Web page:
"There was nothing to stop it from collapsing in the earthquake; 80 per cent of the CBD was destroyed. The city was closed off for two years.

"So many people lost their jobs and their homes. It was horrible. There wasn't even sewerage. people had to use long drops.

"And people are still sleeping in their cars."

"Why's it taking so long to rebuild?" I ask.

"They've had to plan it right," she says. "So it never happens again.

"They've brought in experts from all over the world."

A woman in the Quake City exhibition tells us that the new buildings will be made largely of glass that can withstand earthquakes.

She then asks if we've seen the Cardboard Cathedral and the White Chairs.

They're a few blocks away over on the corner of Cashel and Madras streets.

Each of the 185 White Chairs represents someone who died, a poignant installation on an empty lot that is the city's unofficial earthquake memorial.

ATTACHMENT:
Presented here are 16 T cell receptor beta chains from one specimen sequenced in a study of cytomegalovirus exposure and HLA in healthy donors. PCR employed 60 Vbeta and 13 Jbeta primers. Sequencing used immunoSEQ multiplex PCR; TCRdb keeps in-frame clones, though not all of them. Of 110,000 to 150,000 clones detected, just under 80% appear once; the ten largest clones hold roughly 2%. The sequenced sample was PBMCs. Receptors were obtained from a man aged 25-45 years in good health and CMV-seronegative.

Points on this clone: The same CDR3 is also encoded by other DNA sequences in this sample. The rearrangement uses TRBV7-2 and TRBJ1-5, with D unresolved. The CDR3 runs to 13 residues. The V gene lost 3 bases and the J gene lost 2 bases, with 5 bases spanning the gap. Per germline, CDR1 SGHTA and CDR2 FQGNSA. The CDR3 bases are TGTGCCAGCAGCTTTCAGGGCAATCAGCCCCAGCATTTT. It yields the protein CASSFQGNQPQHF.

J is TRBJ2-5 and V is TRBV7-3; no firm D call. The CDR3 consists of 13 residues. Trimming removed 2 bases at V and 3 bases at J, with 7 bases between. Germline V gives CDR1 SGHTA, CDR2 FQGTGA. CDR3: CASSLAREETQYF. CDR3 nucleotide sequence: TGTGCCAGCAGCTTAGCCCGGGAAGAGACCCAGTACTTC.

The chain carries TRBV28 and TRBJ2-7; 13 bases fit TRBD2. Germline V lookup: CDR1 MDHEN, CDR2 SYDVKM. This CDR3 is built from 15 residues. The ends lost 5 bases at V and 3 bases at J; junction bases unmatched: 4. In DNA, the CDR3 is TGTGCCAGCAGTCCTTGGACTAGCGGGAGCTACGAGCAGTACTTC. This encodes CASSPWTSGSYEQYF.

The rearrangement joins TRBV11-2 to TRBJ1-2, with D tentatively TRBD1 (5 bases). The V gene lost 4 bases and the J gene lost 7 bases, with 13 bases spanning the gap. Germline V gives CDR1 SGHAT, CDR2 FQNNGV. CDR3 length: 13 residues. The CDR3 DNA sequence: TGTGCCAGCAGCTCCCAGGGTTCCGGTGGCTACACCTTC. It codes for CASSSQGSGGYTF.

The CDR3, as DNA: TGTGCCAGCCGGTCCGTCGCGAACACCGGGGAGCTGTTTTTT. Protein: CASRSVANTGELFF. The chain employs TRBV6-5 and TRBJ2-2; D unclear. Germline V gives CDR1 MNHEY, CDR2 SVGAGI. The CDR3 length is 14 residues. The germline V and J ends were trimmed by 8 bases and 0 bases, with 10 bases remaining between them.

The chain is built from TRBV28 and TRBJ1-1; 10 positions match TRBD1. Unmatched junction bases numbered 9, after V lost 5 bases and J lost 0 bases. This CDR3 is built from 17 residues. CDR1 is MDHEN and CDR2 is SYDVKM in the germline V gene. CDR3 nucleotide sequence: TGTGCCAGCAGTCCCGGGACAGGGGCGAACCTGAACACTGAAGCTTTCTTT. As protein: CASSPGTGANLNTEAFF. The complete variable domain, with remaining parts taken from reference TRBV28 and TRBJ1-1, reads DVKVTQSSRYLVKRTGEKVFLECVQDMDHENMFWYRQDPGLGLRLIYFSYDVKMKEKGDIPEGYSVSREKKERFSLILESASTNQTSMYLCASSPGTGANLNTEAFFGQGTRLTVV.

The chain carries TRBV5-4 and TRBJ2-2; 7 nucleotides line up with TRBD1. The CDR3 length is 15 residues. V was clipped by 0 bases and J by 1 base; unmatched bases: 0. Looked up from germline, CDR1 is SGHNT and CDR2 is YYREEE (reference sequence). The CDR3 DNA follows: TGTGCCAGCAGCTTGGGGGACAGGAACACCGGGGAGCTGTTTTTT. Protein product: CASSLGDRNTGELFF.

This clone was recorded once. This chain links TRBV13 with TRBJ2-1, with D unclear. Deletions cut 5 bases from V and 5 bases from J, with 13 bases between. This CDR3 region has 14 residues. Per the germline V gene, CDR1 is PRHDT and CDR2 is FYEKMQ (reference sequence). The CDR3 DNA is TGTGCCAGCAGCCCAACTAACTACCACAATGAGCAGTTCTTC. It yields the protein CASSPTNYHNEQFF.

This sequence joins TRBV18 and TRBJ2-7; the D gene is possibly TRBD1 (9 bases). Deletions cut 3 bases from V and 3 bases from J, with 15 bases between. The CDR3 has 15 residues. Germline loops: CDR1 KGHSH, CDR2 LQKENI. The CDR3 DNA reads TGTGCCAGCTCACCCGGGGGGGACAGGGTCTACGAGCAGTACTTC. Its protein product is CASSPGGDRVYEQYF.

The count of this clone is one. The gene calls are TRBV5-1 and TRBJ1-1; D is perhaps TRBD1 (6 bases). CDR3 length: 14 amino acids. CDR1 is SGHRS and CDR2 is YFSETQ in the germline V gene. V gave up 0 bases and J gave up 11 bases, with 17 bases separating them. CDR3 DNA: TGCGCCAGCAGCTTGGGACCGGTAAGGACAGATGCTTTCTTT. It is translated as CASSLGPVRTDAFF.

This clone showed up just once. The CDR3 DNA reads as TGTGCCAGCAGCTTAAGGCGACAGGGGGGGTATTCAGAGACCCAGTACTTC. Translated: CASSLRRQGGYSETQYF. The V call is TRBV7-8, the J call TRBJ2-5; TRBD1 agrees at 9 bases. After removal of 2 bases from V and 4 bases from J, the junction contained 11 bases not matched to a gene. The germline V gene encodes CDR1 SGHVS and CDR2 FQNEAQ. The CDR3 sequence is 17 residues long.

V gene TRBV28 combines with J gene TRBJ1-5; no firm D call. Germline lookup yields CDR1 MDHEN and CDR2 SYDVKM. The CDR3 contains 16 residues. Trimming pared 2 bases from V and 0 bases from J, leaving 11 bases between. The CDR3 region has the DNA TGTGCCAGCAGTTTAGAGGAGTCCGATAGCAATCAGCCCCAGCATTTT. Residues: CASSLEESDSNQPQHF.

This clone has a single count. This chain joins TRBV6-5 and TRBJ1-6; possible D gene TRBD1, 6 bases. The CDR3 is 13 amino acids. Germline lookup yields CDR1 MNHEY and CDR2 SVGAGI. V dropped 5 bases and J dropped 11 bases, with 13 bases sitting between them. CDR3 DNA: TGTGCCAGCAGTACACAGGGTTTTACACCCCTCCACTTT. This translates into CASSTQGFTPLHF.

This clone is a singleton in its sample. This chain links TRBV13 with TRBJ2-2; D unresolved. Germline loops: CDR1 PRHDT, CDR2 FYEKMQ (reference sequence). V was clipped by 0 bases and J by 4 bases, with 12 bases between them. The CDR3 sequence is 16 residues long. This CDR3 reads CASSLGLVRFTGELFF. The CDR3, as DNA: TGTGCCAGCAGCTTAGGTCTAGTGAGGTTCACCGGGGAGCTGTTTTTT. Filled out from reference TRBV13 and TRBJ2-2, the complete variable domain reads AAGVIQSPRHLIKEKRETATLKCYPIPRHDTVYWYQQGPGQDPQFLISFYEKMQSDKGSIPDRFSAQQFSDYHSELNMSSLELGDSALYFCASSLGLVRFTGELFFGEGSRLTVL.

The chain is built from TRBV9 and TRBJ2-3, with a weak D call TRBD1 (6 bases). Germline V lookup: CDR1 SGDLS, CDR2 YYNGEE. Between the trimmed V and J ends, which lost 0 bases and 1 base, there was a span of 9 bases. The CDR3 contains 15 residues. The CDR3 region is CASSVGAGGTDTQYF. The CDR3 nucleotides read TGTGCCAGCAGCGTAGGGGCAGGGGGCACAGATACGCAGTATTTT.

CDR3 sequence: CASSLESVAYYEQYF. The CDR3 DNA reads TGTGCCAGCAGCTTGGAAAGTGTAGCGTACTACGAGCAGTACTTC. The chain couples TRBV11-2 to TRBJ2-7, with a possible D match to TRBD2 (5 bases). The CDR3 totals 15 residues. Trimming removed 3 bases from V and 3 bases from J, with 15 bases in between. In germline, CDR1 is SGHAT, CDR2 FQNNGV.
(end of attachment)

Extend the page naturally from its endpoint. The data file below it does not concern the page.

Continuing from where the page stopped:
Among them is a baby's crib and a wheelchair: the quake smote young and old equally. And on a noticeboard, the lists and lists of names of the dead.

Across the road, the Cardboard Cathedral, officially known as The Transitional Cathedral, was built to stand in for the original cathedral that lost its spire and was severely damaged.

It was designed by renowned Japanese architect Shigeru Ban, winner of the 2014 Pritzker Architecture Prize. It is made mostly from cardboard tubes, but also wood and steel. It seats about 700. 

The bus driver taking us to Queenstown calls Christchurch a "broken city".

"You won't be too sorry to leave it behind," he says sadly, even though it's his home. 

"Before the earthquake, the city had a population of 370,000. Now it's down to 350,000. So 20,000 people moved out.

"The big hotels were all demolished; guests couldn't get their belongings from their rooms; they were given temporary permits to get out of the country; 50,000 people lost their jobs.

"The police and the army closed the city centre for two years: no one was allowed to go in."

And then he regaled us with stories about the Canterbury countryside through which we were travelling; the beautiful lakes and the rugged mountains ahead.